23 March 2007
Legal Dynamite: A Bosnian court ruling threatens the protectorate

On 27 February, the Steering Board of the Peace Implementation Council – the 55 governments and agencies running the international mission in Bosnia and Herzegovina - decided to extend this mission until June 2008, including the powers of the High Representative to dismiss public officials and impose legislation. Only ten days earlier, the Constitutional Court of Bosnia had published its ruling declaring the absence of any right of appeal for individuals sacked by the High Representative a violation of the European Convention on Human Rights. Under the Bosnian Constitution, the Convention is the highest law of the land.

Instead of using the opportunity to soften, or at least bring in accordance with human rights standards, the international protectorate in Bosnia, the Steering Board "noted with concern that domestic actors in Bosnia and Herzegovina have challenged actions undertaken on the basis of Dayton and UN Security Council Resolutions." It called upon the High Representative to take appropriate action, which he did on 23 March, issuing an "Order" how the ruling is to be implemented: through him and nobody else. On the same day, he annulled the formation of the Federation Government following last year's election because the OHR had not had the time to complete the vetting of ministers.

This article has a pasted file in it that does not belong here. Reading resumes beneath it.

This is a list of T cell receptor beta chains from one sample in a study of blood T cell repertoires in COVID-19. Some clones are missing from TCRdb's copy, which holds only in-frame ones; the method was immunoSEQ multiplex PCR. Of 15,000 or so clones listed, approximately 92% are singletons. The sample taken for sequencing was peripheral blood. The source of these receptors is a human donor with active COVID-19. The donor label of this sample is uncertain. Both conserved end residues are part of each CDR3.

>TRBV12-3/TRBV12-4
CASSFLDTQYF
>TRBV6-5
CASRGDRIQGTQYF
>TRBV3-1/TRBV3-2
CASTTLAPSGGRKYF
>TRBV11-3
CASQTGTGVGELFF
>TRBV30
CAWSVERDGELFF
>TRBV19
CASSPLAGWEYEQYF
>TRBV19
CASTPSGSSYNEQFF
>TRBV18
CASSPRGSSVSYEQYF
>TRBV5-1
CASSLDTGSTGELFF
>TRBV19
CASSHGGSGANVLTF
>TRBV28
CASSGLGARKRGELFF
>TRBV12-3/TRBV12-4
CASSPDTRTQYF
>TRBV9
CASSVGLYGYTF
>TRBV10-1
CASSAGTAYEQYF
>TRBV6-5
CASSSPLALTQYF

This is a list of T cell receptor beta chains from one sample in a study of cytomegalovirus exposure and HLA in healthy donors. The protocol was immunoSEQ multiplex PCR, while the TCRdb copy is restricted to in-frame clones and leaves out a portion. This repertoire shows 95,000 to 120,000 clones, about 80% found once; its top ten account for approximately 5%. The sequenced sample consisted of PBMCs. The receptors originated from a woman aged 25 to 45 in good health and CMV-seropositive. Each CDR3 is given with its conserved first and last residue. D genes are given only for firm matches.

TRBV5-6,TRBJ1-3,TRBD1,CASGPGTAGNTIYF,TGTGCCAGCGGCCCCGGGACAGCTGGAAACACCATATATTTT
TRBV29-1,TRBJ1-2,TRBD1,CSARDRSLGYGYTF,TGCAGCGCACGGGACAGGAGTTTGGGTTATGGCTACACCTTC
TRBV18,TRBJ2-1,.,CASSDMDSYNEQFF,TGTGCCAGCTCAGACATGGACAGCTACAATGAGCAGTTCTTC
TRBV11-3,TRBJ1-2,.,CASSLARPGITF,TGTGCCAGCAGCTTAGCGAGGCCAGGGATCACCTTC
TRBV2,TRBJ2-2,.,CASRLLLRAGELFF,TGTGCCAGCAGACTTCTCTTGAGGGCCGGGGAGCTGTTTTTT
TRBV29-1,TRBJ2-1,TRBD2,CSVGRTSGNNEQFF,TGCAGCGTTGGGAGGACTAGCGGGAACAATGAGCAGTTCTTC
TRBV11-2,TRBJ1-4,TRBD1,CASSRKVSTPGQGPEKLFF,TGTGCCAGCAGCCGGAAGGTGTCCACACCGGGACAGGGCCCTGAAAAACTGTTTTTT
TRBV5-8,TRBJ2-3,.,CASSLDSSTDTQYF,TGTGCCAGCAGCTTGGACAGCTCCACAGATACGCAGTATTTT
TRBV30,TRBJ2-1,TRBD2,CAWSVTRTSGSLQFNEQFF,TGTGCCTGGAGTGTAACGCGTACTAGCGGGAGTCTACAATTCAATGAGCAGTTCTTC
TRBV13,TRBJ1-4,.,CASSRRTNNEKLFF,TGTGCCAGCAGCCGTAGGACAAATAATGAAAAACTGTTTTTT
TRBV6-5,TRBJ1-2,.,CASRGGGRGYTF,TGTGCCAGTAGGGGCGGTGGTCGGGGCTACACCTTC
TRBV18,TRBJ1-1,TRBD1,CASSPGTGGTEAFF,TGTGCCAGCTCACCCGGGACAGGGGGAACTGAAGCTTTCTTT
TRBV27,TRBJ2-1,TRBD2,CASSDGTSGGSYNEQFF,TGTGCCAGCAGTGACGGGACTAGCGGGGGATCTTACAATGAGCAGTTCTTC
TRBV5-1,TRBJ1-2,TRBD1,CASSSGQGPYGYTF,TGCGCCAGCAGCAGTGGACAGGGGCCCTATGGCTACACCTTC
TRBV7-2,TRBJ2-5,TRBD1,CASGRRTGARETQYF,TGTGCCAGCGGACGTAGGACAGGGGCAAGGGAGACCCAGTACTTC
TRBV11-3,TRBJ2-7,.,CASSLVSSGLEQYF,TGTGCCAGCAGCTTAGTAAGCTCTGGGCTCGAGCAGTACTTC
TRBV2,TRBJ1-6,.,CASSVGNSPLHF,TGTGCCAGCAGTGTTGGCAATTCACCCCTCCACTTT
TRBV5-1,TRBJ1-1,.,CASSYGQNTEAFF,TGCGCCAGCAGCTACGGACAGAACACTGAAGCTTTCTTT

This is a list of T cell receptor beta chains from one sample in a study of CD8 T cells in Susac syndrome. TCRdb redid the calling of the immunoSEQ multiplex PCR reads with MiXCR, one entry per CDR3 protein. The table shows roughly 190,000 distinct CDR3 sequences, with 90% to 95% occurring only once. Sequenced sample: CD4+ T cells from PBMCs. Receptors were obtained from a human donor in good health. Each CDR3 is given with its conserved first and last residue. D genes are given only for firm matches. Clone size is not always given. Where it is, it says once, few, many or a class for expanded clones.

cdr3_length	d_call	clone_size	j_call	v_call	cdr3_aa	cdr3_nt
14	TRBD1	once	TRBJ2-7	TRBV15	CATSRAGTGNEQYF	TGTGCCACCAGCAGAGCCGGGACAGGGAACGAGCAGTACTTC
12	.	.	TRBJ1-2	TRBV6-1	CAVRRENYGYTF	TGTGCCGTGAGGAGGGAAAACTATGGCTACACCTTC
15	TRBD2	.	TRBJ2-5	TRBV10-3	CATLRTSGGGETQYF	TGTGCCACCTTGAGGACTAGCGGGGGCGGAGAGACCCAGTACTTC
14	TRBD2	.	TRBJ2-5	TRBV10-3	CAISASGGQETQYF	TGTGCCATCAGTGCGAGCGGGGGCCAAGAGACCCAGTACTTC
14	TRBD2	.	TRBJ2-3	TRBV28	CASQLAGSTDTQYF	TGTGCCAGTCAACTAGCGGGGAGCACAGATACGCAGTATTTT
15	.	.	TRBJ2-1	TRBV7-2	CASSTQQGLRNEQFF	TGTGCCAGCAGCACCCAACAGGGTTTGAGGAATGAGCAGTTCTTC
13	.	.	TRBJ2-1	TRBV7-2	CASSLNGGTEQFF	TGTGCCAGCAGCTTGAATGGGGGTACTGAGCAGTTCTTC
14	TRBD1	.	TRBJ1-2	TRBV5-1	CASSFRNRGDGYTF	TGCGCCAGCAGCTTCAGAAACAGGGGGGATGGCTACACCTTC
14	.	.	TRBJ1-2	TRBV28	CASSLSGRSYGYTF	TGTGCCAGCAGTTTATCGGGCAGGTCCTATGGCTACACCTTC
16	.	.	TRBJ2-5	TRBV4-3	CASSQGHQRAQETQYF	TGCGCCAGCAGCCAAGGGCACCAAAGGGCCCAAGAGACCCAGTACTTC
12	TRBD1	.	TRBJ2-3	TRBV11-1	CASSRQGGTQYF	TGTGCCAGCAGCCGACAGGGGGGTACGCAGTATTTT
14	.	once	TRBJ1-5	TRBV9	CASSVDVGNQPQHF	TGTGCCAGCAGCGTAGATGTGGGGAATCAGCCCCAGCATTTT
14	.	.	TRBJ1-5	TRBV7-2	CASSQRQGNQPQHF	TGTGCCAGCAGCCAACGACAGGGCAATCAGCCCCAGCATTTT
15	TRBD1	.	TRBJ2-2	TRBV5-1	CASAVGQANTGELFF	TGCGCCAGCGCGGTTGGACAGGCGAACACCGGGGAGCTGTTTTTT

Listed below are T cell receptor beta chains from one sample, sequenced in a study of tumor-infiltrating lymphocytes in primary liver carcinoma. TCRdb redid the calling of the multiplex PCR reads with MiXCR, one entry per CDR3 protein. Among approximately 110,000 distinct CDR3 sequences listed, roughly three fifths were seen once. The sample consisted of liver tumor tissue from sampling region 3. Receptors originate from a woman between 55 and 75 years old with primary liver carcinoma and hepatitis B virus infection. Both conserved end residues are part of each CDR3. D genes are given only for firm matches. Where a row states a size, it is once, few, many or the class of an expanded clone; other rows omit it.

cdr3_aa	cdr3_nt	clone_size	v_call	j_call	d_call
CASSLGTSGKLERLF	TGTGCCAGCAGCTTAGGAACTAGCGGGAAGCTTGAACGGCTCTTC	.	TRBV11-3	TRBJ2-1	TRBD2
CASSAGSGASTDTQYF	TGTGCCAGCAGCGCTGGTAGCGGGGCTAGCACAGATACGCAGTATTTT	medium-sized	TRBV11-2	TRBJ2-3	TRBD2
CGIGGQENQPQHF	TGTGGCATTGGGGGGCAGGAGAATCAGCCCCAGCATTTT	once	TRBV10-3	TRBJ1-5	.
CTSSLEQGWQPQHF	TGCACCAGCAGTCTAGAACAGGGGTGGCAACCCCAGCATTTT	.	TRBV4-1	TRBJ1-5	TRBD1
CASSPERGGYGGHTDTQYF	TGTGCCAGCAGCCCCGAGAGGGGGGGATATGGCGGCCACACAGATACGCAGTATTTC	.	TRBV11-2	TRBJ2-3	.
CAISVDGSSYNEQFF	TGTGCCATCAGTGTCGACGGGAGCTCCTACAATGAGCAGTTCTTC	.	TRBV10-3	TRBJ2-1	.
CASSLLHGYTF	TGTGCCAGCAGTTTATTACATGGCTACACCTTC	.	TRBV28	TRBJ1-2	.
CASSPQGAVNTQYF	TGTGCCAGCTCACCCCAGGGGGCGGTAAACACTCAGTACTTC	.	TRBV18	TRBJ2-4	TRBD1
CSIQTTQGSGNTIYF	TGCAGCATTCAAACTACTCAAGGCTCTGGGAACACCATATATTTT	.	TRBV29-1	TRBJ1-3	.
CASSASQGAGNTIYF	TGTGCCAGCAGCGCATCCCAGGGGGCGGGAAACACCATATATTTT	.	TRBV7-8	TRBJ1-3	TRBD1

The purpose of these heavy-handed actions is to safeguard the OHR's dwindling authority: there has been no threat to the peace process. Whatever moral credibility the Office still had has now been squandered in a show of force that highlights declining European 'soft power' in the Balkans.

This raises fundamental questions for future EU missions, such as in Kosovo where the EU Special Representative is to be entrusted with similar powers to those exercised by the High Representative. The existence of unaccountable international authority undermines the very standards the mission is supposed to promote.

Read an article that ESI Director Gerald Knaus and ESI Senior Editor Marcus Cox wrote for the workshop "Whither Bosnia? – A Balkan Conundrum" organised by the Polish Institute of International Affairs in Warsaw on 5 March.

Constitutional Court of Bosnia and Herzegovina

Orthodox and Catholic Cathedrals in Sarajevo - Copyright   by Alan Grant
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Alan Grant is an Irish photographer who travelled extensively in the Balkans and other countries and regions of the world. Thanks to him, ESI is able to show fascinating pictures of the Balkans: the facades of Tirana, the painted mosques of Travnik, the fabulous old houses of Plovdiv and the spectacular blue of water - dark in the Bay of Kotor, emerald in the river valleys of Bosnia, deep blue in Ohrid, twinkling in the Aegean Sea and on the Bosporus.

You can find out more about Alan Grant on his websites:
Jonathan Lewis lives between London and Istanbul. He moved to London and spent many years studying photography and now specialises in photojournalism, documentary photography and commercial work for a wide variety of private and commercial clients in the UK, Europe and Turkey. His work has appeared in a number of magazines and publications and is used on the ESI website as well.

You can find out more about Jonathan Lewis on his website www.jonathanlewisphoto.com